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Large-scale winter spice trials open for inspection

Published:12 October 2021

Winter sown kalonji, fennel and black sesame crops at a producer partner property in Shirbourne, Queensland

Growers and agronomists across Northern Australia have the chance to inspect large-scale trial crops of black sesame, fennel and kalonji, as the Cooperative Research Centre for Developing Northern Australia (CRCNA) and CQUniversity’s Spicing Up Northern Australia research project takes another step towards commercial viability.

A ‘field walk’ will be held at a property north of Ayr on Thursday, 21 October, where the project’s first large-plot winter crops are now approaching harvest.

Lead researcher Dr Surya Bhattarai of CQUniversity will be on hand at the event to discuss the results of the latest plantings and the project’s expansion from small-plot varietal assessments for kalonji and fennel.

“The trials are also unique in assessing black sesame as a winter crop. Black sesame has traditionally been grown in the summer months and performed quite well,” Dr Bhattarai said.

“So far all three crops have performed very well in the warm winter conditions of North Queensland, which could provide growers quite a bit of flexibility in their farming businesses.”

Dr Bhattarai will be joined by producers from other trial sites across Northern Australia, as well as Andrew McDonald from project partner and seed company AgriVentis Technologies.

Dr Bhattarai said only one site from each of the six growing regions participating in the project had been selected for the latest round of trials, with plot sizes ranging from 0.5 to one hectare.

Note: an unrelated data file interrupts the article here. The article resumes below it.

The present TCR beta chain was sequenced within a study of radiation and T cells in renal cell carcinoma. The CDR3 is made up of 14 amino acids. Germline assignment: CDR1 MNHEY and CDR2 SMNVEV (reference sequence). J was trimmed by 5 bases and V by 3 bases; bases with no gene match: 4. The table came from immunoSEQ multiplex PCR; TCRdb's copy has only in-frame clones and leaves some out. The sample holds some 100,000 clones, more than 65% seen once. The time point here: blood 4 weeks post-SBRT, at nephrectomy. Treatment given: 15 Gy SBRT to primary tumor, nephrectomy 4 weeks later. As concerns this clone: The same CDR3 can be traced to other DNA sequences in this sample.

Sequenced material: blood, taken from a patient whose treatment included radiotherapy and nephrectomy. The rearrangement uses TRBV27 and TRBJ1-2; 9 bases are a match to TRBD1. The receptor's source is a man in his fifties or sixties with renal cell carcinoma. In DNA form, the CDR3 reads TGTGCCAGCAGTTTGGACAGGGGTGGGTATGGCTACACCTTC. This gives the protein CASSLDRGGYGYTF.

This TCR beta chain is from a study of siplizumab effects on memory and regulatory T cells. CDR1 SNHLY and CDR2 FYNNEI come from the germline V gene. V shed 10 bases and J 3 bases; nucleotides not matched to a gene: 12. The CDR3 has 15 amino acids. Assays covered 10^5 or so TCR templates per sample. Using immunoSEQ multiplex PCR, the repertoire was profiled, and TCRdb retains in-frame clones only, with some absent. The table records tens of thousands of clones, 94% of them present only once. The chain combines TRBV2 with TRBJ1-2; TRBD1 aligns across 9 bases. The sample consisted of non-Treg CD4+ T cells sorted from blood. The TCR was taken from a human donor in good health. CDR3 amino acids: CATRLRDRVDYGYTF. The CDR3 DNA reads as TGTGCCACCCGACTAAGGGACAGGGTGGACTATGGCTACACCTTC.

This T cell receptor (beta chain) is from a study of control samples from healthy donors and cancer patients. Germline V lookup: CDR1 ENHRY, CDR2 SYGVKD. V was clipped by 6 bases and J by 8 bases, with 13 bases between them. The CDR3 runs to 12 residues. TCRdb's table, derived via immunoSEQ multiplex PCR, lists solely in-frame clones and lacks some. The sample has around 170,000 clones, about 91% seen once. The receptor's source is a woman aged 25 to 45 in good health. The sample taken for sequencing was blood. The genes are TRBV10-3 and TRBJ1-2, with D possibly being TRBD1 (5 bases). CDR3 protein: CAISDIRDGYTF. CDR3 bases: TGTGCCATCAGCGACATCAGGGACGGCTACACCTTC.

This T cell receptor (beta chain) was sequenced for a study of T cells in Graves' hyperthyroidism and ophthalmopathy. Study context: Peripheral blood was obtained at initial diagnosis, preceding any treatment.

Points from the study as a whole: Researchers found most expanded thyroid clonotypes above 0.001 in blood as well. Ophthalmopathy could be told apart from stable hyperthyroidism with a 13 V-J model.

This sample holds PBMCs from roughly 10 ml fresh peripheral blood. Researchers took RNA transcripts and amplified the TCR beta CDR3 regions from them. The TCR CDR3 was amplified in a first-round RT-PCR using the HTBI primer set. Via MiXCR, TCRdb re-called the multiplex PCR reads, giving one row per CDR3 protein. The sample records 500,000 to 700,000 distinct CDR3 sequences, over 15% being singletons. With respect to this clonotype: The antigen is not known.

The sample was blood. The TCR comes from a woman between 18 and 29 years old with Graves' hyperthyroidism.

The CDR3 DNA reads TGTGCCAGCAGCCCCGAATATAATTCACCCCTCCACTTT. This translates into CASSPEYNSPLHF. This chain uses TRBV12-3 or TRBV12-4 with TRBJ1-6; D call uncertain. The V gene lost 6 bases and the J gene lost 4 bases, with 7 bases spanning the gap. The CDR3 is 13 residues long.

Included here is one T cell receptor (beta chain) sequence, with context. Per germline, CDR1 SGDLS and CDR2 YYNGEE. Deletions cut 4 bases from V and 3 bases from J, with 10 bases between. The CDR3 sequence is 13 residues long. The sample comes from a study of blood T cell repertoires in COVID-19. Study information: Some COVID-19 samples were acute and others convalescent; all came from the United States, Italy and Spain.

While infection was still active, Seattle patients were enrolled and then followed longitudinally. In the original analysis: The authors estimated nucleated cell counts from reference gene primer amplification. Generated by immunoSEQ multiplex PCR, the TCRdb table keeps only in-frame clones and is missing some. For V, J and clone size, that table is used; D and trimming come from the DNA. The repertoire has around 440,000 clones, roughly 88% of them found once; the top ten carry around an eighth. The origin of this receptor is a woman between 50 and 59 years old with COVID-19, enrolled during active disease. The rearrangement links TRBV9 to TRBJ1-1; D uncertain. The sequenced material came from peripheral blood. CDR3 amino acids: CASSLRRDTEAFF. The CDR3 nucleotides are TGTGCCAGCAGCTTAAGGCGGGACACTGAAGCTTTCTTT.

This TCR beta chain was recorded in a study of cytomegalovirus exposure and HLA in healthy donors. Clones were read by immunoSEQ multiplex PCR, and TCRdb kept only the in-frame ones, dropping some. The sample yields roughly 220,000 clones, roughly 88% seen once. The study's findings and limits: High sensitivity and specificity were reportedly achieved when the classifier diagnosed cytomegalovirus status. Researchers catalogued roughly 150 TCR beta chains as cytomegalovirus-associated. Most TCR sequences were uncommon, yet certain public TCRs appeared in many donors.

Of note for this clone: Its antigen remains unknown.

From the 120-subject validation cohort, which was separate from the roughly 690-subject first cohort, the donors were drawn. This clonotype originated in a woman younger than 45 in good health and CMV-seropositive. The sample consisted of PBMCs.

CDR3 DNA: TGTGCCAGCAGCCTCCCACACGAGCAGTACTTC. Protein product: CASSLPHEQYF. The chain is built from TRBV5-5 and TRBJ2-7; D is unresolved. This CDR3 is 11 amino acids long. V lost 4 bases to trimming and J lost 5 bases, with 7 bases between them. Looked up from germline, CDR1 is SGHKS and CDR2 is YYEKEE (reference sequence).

“These crops will be used to bulk up seed resources to expand production in the future, and based on the results of the winter trials, additional growers will be sought for next year’s winter planting,” he said.

CQUniversity is leading the large-scale research project funded by the CRC for Developing Northern Australia, as part of the Australian Government’s CRC-Program and AgriVentis Technologies.

The project team includes partners from Burdekin-Bowen Integrated Floodplain Management Advisory Committee (BBIFMAC), Rockhampton Regional Council, TRAP Services in Tully, the Northern Territory Department of Industry Tourism and Trade (NT DITT) and the Western Australian Department of Primary Industries and Regional Development (WA DPIRD), and growers from across Northern Australia.

The project began by assessing the suitability of black sesame, fennel, kalonji, carraway, and cumin to broadacre production, but early small plot trials of cumin and carraway revealed they were not viable for large-scale production and have not been included in subsequent trials.

Over winter kalonji has been planted at three sites at Rockhampton, while kalonji and fennel have been planted in Biloela.

Black sesame and fennel – both previously assessed as summer crops – were planted in Ayr and Tully in July to trial as winter crops along with kalonji.

While gathered in the region, the project team will also meet in Townsville on Friday, 22 October to review the winter crop results in detail and further develop plans for commercialisation.

As leaders in the field, CQUniversity and AgriVentis Technologies are sharing their insights and expertise with AgriFutures Australia as part of the development of a national RD&E Strategic Plan for Australian Sesame.

  • The ‘field walk’ near Ayr is open to the public and will be held from 4.30pm on October 21. To join, please meet at the corner of Link Rd and Giru-Woodstock Rd, Mount Surround from 4pm, and participants will then drive 10 mins to the property. Contact Tieneke Trotter on t.trotter@cqu.edu.au or on 0402 406 385 for details.